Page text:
The New International Encyclopædia/Ordinance
|←Ordinal||The New International Encyclopædia
|Ordinance of 1787→|
|Edition of 1905. See also Ordinance on Wikipedia, ordinance on Wiktionary, and the disclaimer.|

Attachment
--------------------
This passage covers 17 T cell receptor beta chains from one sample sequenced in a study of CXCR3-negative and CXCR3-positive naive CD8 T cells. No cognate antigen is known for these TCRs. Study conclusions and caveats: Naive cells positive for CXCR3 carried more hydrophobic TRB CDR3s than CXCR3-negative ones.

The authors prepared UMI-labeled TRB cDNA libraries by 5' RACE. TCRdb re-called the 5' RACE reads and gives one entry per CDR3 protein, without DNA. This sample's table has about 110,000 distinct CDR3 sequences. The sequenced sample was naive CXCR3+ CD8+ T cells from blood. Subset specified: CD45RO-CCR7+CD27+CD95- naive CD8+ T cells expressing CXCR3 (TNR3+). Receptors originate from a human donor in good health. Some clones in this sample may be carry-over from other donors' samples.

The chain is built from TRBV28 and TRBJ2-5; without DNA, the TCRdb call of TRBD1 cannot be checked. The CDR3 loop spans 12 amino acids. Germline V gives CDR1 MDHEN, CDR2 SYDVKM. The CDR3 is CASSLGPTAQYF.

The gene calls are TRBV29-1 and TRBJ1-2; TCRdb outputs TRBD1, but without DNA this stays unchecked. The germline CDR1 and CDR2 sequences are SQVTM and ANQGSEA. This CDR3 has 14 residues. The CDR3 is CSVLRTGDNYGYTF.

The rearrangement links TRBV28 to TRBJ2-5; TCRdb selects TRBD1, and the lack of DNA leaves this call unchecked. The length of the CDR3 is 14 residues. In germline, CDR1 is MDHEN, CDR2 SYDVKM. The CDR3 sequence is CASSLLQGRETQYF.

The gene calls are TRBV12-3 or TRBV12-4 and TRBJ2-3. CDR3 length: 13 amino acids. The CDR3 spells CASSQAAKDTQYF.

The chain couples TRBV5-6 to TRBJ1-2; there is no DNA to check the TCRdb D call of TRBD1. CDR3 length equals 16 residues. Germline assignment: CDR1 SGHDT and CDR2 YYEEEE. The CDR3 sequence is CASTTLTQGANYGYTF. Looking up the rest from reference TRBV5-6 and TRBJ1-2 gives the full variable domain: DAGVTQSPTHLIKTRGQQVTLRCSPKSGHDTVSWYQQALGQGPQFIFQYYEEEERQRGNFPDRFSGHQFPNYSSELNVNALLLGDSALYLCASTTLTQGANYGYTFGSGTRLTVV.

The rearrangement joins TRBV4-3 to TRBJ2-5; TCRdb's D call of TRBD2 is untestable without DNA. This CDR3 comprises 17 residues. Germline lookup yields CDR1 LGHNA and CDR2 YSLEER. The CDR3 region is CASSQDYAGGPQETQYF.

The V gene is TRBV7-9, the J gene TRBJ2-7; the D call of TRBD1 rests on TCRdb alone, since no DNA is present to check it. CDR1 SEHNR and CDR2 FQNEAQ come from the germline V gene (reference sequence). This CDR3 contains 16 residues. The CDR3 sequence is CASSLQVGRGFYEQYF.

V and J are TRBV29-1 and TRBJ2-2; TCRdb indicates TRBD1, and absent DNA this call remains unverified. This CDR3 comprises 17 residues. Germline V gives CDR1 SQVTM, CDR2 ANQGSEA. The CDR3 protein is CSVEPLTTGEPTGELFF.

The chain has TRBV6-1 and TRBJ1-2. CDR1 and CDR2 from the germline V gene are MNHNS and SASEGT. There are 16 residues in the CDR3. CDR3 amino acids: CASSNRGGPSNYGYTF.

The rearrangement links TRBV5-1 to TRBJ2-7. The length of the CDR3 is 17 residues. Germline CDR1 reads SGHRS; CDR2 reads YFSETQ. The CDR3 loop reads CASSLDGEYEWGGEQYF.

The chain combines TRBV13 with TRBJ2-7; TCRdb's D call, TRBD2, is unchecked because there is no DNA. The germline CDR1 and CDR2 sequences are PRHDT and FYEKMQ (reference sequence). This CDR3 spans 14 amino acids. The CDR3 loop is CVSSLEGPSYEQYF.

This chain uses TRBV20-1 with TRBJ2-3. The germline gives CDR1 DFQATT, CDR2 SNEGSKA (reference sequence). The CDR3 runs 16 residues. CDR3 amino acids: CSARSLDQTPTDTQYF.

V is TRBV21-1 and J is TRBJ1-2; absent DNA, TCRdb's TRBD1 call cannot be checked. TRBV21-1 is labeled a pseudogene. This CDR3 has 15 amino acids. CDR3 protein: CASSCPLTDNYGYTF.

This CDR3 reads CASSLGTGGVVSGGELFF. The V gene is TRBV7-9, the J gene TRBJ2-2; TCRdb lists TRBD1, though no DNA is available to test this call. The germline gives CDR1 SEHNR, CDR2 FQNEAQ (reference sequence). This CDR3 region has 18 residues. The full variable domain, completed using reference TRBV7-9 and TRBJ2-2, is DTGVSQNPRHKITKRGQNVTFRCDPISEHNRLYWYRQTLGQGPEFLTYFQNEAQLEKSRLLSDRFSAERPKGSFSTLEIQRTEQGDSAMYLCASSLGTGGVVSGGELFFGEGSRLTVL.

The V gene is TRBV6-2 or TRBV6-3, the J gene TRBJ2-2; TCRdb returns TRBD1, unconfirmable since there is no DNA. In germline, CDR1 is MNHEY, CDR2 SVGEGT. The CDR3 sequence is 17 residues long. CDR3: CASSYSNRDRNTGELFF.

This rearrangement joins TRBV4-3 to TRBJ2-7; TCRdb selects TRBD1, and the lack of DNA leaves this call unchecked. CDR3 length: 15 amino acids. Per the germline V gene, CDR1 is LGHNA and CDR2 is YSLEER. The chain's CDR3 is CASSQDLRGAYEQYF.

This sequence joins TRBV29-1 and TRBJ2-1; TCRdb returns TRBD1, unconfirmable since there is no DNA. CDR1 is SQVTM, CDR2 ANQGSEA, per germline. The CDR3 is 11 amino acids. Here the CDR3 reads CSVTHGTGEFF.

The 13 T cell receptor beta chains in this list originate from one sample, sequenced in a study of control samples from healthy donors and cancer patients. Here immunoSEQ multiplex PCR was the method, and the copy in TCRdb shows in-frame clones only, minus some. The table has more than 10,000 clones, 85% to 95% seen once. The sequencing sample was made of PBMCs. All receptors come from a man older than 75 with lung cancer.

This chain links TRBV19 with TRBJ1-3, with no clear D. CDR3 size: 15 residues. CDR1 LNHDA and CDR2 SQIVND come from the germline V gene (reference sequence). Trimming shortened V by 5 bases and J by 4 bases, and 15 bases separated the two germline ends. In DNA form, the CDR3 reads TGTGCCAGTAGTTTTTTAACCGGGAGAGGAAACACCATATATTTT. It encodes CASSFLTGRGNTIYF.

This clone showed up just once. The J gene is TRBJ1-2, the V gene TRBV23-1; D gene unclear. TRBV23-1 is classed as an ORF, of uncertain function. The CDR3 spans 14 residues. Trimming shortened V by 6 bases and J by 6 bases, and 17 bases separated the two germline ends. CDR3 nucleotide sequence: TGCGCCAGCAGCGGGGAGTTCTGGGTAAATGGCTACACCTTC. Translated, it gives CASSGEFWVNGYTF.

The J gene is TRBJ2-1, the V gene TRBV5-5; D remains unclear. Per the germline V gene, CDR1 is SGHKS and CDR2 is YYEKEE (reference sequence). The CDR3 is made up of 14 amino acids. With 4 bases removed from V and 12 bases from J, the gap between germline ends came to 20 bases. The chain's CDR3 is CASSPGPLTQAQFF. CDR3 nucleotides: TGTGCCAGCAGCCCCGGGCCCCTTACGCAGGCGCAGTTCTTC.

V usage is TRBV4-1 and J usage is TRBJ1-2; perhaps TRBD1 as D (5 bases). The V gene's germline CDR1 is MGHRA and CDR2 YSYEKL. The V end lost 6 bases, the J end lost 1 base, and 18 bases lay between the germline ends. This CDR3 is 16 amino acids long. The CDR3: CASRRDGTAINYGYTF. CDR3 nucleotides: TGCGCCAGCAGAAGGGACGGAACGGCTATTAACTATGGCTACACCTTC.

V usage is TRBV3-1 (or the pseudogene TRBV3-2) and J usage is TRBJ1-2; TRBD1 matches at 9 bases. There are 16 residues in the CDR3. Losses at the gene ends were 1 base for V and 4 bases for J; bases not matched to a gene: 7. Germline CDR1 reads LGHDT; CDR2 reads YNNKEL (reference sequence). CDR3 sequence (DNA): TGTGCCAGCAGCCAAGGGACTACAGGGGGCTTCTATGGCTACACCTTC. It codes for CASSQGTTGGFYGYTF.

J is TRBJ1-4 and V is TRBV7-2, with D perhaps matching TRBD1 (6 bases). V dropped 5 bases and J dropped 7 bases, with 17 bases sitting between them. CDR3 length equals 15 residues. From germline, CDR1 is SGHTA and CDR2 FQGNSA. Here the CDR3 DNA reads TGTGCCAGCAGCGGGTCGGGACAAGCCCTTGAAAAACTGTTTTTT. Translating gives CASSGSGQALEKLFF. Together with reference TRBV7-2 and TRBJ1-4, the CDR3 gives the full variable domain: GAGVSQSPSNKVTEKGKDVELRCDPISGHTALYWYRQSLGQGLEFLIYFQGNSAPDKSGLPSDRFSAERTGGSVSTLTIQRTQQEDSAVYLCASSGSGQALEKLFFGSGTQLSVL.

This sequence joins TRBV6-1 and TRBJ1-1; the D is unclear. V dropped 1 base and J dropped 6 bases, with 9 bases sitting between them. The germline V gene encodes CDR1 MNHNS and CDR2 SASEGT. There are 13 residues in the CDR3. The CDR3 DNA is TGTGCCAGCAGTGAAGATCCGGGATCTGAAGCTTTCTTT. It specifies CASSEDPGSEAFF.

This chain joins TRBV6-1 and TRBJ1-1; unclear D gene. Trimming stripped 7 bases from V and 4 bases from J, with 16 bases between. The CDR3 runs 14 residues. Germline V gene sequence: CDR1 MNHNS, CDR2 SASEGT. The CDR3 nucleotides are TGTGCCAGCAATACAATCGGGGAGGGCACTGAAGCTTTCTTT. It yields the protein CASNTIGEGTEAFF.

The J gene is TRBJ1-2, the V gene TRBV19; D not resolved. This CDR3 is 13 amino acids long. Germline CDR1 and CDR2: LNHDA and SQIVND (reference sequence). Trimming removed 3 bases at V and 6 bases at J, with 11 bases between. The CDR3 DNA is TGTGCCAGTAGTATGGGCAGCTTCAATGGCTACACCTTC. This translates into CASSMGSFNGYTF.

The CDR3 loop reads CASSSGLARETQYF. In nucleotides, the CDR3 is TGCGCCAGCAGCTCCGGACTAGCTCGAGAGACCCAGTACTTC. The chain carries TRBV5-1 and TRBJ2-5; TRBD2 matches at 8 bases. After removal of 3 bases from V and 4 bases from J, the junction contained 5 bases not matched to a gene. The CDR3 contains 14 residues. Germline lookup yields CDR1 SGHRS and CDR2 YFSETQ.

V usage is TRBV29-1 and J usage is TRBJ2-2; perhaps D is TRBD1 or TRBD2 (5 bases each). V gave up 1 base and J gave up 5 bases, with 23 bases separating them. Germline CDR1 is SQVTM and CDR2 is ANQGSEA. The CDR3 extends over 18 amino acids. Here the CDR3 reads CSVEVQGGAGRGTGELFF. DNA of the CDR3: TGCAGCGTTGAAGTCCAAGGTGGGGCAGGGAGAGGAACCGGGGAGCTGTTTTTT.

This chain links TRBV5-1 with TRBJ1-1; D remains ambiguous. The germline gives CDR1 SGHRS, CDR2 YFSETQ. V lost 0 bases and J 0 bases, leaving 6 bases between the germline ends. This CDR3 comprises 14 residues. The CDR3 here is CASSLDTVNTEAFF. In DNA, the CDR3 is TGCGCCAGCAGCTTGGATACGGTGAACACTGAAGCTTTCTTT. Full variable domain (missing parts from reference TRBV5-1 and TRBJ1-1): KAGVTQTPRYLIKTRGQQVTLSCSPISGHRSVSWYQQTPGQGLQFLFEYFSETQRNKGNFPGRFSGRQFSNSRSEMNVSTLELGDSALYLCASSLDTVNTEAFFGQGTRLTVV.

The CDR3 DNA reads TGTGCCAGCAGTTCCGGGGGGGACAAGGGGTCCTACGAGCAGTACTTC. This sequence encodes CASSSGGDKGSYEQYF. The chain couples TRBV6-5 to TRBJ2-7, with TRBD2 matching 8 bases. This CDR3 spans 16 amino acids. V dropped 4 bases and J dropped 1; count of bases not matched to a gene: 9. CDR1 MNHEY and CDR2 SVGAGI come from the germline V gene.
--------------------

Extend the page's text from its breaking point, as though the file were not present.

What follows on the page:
ORDINANCE (ML. ordinantia, decree, from Lat. ordinare, to order, from ordo, row, series, orderly arrangement). In its broadest sense, any law or statute enacted or promulgated by a governmental authority, but more commonly used to designate laws or regulations passed by the governing bodies of municipalities. The term was formerly employed in England to describe a law or regulation which needed the assent of one of the three powers necessary to the validity of an act of Parliament, viz. the King, the House of Lords, and House of Commons. It is now used in England to designate any rule or regulation enacted by any authority less than sovereign. In the United States the term is almost exclusively applied to the laws or regulations passed by the common councils, boards of aldermen, or other governing bodies of municipalities. An ordinance differs from a resolution, which is an expression of the will of any organized body, generally to carry out some ministerial act relating to its own internal management, or other matter not affecting the general public, as a resolution of respect in honor of a deceased person. The formalities for the enactment, publication, enforcement, and repeal of ordinances are largely regulated by statutes. See Act; By-law; Municipality; Resolution; Statute.